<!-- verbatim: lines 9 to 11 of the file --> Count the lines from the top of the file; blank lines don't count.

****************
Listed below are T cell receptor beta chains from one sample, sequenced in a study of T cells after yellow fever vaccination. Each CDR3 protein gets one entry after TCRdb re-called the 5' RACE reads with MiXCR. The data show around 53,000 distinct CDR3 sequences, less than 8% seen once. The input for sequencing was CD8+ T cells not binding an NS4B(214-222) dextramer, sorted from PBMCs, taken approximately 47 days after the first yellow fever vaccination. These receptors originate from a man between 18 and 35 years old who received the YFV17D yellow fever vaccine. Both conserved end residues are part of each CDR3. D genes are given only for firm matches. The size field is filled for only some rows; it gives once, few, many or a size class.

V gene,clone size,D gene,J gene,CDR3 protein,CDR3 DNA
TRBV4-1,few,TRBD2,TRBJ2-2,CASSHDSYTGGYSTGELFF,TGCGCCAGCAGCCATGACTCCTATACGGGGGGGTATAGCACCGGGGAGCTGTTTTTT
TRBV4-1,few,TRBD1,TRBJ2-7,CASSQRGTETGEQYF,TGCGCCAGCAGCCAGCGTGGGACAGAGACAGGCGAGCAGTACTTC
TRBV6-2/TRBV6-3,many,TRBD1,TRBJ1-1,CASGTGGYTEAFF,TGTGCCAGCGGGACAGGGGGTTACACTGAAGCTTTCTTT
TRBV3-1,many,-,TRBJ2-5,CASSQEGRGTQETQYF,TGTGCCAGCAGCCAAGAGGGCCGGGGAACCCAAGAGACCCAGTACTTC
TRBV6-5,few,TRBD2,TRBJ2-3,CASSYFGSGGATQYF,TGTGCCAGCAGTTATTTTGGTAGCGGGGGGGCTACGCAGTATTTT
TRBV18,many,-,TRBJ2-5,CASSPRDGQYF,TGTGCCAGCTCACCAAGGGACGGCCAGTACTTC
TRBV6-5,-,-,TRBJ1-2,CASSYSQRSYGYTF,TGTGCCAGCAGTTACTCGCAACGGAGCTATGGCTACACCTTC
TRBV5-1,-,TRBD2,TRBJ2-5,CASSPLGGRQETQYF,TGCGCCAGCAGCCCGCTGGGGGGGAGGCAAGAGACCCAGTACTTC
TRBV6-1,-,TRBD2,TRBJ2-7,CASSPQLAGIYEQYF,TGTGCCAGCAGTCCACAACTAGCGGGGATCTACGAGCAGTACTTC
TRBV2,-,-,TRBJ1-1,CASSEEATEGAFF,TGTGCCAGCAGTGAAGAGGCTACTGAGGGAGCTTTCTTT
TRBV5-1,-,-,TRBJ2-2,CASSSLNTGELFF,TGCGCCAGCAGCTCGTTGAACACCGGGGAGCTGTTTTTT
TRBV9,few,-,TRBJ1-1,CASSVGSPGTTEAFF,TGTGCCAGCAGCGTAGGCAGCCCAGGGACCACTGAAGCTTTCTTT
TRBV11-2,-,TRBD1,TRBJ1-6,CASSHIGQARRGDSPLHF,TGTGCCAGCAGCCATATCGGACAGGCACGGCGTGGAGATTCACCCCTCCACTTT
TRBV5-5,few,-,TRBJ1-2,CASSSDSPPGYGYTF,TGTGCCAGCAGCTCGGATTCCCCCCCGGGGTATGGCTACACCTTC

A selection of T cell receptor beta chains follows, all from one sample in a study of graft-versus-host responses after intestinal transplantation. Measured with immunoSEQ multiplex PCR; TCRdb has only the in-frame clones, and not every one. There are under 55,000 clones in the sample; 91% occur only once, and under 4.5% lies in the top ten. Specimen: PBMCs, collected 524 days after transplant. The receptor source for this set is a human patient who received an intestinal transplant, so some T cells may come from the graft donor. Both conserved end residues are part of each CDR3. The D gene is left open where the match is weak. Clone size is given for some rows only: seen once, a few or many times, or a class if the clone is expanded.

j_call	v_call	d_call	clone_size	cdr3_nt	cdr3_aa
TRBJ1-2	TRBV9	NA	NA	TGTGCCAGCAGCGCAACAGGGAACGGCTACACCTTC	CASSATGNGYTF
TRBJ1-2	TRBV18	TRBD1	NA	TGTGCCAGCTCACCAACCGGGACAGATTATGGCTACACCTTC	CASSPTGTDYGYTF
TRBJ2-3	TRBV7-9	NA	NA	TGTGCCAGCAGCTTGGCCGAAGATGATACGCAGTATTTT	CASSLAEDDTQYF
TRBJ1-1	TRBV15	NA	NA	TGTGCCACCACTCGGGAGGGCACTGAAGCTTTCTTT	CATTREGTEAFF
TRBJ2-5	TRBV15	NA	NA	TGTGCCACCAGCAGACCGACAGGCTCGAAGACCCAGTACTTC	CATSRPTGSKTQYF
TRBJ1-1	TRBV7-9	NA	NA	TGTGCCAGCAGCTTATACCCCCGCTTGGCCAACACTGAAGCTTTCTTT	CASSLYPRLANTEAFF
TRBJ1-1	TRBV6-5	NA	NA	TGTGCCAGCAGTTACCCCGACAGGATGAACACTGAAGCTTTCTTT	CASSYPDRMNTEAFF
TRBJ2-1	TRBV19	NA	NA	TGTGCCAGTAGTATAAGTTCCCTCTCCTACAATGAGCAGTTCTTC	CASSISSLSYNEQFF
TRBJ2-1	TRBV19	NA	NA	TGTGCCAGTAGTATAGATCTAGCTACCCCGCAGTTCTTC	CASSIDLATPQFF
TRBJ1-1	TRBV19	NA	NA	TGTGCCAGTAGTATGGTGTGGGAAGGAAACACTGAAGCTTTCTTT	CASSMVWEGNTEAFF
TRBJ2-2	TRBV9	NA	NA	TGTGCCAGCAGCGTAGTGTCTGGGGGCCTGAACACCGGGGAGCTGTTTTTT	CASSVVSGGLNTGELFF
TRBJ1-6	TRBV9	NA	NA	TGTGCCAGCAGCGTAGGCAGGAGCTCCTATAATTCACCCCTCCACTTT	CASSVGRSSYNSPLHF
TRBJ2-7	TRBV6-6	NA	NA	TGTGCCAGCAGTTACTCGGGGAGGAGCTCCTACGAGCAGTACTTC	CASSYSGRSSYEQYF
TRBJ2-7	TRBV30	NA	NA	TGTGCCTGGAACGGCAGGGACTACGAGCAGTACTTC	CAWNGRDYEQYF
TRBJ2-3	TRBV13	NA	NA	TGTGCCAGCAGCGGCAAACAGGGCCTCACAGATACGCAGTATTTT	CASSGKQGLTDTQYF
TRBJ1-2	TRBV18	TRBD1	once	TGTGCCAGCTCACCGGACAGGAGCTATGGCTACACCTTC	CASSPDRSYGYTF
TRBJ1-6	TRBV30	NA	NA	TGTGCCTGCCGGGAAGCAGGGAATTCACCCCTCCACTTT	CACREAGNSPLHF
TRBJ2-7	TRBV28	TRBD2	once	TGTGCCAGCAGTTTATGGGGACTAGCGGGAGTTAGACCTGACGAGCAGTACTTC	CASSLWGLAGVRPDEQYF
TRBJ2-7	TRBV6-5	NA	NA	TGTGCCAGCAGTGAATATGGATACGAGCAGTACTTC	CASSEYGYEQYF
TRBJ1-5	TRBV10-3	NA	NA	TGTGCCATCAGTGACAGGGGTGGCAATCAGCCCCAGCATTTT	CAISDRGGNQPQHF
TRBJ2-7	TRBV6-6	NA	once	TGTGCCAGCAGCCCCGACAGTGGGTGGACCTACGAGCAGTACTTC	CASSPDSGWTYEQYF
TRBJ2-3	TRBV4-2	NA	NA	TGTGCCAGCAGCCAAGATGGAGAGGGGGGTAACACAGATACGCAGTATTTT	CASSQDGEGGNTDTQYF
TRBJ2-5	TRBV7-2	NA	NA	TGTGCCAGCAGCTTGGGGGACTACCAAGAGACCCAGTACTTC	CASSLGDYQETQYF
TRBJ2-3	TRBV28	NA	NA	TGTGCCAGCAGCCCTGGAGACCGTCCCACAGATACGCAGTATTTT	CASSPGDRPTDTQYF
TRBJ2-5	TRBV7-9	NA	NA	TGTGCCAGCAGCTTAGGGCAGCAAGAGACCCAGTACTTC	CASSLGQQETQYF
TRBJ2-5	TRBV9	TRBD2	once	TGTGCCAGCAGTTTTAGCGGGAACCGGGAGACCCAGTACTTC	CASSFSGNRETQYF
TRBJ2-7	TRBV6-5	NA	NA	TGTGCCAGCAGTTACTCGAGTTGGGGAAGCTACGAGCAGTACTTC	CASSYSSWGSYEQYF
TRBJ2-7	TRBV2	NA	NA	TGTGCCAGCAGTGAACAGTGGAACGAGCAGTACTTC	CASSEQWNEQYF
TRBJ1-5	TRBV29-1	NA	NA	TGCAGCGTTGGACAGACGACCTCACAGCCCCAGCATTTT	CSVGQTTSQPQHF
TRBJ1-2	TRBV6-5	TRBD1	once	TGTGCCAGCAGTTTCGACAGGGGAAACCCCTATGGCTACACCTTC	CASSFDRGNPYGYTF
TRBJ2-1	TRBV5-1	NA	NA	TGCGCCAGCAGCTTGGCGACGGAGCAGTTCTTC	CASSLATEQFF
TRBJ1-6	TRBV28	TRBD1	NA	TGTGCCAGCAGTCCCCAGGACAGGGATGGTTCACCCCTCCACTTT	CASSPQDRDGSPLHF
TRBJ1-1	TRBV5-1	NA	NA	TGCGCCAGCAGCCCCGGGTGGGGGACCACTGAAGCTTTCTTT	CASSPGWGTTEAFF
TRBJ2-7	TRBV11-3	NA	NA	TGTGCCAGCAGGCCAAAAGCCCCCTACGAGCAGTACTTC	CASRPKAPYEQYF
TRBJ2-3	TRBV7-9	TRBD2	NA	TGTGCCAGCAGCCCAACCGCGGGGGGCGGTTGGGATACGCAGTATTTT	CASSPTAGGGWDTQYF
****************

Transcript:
TRBV6-5,-,-,TRBJ1-2,CASSYSQRSYGYTF,TGTGCCAGCAGTTACTCGCAACGGAGCTATGGCTACACCTTC
TRBV5-1,-,TRBD2,TRBJ2-5,CASSPLGGRQETQYF,TGCGCCAGCAGCCCGCTGGGGGGGAGGCAAGAGACCCAGTACTTC
TRBV6-1,-,TRBD2,TRBJ2-7,CASSPQLAGIYEQYF,TGTGCCAGCAGTCCACAACTAGCGGGGATCTACGAGCAGTACTTC